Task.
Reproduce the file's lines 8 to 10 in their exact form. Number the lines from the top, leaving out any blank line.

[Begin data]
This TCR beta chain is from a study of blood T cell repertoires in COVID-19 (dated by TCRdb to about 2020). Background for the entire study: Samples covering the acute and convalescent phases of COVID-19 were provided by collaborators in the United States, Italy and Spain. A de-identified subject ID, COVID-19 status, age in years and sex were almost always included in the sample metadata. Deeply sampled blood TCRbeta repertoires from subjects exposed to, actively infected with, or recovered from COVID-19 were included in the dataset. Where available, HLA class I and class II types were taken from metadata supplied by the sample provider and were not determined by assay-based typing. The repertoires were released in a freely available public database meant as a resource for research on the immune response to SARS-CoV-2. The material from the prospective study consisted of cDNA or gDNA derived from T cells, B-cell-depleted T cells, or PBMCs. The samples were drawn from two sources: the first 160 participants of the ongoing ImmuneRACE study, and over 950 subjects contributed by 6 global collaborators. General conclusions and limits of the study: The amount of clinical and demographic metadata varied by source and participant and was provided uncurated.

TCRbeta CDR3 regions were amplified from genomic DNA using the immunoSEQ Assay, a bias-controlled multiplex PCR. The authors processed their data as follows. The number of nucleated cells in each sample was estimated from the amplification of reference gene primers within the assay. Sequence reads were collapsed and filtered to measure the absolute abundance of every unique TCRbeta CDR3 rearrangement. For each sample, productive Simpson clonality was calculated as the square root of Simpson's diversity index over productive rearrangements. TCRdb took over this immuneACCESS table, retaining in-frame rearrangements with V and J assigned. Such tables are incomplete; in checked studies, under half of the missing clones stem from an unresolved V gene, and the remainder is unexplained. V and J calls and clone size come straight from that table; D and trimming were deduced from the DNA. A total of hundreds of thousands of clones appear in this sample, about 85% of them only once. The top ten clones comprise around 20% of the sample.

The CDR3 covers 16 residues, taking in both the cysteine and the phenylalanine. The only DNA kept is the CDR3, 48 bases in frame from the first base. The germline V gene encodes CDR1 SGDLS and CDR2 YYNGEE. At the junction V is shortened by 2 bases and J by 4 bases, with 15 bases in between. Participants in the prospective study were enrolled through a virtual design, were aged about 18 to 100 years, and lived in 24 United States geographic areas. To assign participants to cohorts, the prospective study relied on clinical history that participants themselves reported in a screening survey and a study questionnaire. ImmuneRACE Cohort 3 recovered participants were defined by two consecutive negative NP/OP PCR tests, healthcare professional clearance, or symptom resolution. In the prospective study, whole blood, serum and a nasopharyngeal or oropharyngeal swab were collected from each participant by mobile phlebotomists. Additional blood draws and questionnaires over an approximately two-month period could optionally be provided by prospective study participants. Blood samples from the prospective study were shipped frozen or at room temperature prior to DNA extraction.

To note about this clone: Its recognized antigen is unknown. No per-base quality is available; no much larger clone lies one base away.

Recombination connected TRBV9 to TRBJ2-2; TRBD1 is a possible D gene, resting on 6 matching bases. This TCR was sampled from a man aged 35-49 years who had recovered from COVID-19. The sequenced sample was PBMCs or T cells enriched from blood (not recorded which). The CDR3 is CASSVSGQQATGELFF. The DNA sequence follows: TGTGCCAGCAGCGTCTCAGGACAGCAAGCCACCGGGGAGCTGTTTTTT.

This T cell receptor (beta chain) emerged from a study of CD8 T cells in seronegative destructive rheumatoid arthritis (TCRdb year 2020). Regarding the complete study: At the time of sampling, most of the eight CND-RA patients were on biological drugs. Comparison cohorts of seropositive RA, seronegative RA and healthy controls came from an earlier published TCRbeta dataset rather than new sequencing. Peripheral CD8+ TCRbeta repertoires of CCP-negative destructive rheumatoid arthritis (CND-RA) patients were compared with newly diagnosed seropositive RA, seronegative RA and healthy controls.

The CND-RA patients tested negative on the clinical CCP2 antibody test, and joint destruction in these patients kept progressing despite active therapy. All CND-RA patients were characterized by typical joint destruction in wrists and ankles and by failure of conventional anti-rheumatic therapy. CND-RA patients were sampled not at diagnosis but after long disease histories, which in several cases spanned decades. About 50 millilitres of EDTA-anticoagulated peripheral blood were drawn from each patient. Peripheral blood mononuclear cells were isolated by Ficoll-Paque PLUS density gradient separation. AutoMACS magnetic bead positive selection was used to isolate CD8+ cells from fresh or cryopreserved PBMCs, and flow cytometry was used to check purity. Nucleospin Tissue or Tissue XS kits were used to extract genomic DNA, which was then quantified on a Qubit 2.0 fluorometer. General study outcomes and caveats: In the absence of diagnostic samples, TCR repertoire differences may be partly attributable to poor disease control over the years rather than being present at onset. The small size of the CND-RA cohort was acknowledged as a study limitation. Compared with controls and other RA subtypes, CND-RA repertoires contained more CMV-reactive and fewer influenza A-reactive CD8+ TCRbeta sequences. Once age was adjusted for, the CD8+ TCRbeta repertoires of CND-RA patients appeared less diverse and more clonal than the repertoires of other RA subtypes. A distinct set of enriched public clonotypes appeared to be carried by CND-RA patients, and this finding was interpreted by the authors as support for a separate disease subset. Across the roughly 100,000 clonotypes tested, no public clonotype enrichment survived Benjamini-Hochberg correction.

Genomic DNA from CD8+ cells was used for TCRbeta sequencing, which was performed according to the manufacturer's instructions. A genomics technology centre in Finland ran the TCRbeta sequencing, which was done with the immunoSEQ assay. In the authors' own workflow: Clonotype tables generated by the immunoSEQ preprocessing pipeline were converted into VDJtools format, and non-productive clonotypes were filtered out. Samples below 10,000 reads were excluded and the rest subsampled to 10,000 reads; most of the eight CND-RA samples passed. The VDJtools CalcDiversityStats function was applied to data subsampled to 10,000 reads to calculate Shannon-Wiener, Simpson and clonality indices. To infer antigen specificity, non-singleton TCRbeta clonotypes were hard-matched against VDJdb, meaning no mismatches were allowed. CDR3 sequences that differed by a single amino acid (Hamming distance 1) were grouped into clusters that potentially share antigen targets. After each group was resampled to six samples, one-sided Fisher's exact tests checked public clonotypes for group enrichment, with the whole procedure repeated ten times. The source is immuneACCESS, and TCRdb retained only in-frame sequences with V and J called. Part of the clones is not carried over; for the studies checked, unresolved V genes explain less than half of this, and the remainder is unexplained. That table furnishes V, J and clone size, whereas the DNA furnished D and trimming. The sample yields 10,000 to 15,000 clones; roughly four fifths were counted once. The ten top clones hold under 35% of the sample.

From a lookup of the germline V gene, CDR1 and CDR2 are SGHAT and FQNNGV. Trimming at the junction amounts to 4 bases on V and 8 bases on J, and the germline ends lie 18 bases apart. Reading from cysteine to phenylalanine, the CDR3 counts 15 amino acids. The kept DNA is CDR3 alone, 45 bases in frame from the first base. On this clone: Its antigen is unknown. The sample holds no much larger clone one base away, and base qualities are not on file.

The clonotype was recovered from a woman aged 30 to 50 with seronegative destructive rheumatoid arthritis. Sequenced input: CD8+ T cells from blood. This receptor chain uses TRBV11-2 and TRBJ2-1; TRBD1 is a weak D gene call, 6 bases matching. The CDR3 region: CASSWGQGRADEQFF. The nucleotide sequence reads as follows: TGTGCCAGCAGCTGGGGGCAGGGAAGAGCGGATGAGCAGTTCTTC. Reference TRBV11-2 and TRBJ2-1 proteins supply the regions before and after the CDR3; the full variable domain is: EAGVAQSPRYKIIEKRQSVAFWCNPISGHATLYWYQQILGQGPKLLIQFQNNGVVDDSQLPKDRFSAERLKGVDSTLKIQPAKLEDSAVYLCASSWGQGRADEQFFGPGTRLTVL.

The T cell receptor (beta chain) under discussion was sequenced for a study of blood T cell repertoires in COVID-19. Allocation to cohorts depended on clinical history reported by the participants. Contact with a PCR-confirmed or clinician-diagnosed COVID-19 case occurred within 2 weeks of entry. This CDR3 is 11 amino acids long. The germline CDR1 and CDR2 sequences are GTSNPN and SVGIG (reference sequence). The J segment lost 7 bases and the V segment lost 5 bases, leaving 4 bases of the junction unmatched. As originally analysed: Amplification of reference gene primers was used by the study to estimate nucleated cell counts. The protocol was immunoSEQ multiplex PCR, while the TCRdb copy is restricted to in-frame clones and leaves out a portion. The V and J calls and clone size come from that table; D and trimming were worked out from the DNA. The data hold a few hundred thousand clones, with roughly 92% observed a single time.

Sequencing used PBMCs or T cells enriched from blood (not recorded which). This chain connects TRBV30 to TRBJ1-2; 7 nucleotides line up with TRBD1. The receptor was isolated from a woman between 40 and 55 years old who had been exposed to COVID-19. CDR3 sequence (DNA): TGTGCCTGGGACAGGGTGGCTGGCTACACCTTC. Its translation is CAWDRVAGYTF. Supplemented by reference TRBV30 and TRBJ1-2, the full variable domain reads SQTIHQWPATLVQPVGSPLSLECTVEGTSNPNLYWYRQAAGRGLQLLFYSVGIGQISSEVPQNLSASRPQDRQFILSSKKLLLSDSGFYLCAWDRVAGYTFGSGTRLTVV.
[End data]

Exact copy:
Genomic DNA from CD8+ cells was used for TCRbeta sequencing, which was performed according to the manufacturer's instructions. A genomics technology centre in Finland ran the TCRbeta sequencing, which was done with the immunoSEQ assay. In the authors' own workflow: Clonotype tables generated by the immunoSEQ preprocessing pipeline were converted into VDJtools format, and non-productive clonotypes were filtered out. Samples below 10,000 reads were excluded and the rest subsampled to 10,000 reads; most of the eight CND-RA samples passed. The VDJtools CalcDiversityStats function was applied to data subsampled to 10,000 reads to calculate Shannon-Wiener, Simpson and clonality indices. To infer antigen specificity, non-singleton TCRbeta clonotypes were hard-matched against VDJdb, meaning no mismatches were allowed. CDR3 sequences that differed by a single amino acid (Hamming distance 1) were grouped into clusters that potentially share antigen targets. After each group was resampled to six samples, one-sided Fisher's exact tests checked public clonotypes for group enrichment, with the whole procedure repeated ten times. The source is immuneACCESS, and TCRdb retained only in-frame sequences with V and J called. Part of the clones is not carried over; for the studies checked, unresolved V genes explain less than half of this, and the remainder is unexplained. That table furnishes V, J and clone size, whereas the DNA furnished D and trimming. The sample yields 10,000 to 15,000 clones; roughly four fifths were counted once. The ten top clones hold under 35% of the sample.

From a lookup of the germline V gene, CDR1 and CDR2 are SGHAT and FQNNGV. Trimming at the junction amounts to 4 bases on V and 8 bases on J, and the germline ends lie 18 bases apart. Reading from cysteine to phenylalanine, the CDR3 counts 15 amino acids. The kept DNA is CDR3 alone, 45 bases in frame from the first base. On this clone: Its antigen is unknown. The sample holds no much larger clone one base away, and base qualities are not on file.

The clonotype was recovered from a woman aged 30 to 50 with seronegative destructive rheumatoid arthritis. Sequenced input: CD8+ T cells from blood. This receptor chain uses TRBV11-2 and TRBJ2-1; TRBD1 is a weak D gene call, 6 bases matching. The CDR3 region: CASSWGQGRADEQFF. The nucleotide sequence reads as follows: TGTGCCAGCAGCTGGGGGCAGGGAAGAGCGGATGAGCAGTTCTTC. Reference TRBV11-2 and TRBJ2-1 proteins supply the regions before and after the CDR3; the full variable domain is: EAGVAQSPRYKIIEKRQSVAFWCNPISGHATLYWYQQILGQGPKLLIQFQNNGVVDDSQLPKDRFSAERLKGVDSTLKIQPAKLEDSAVYLCASSWGQGRADEQFFGPGTRLTVL.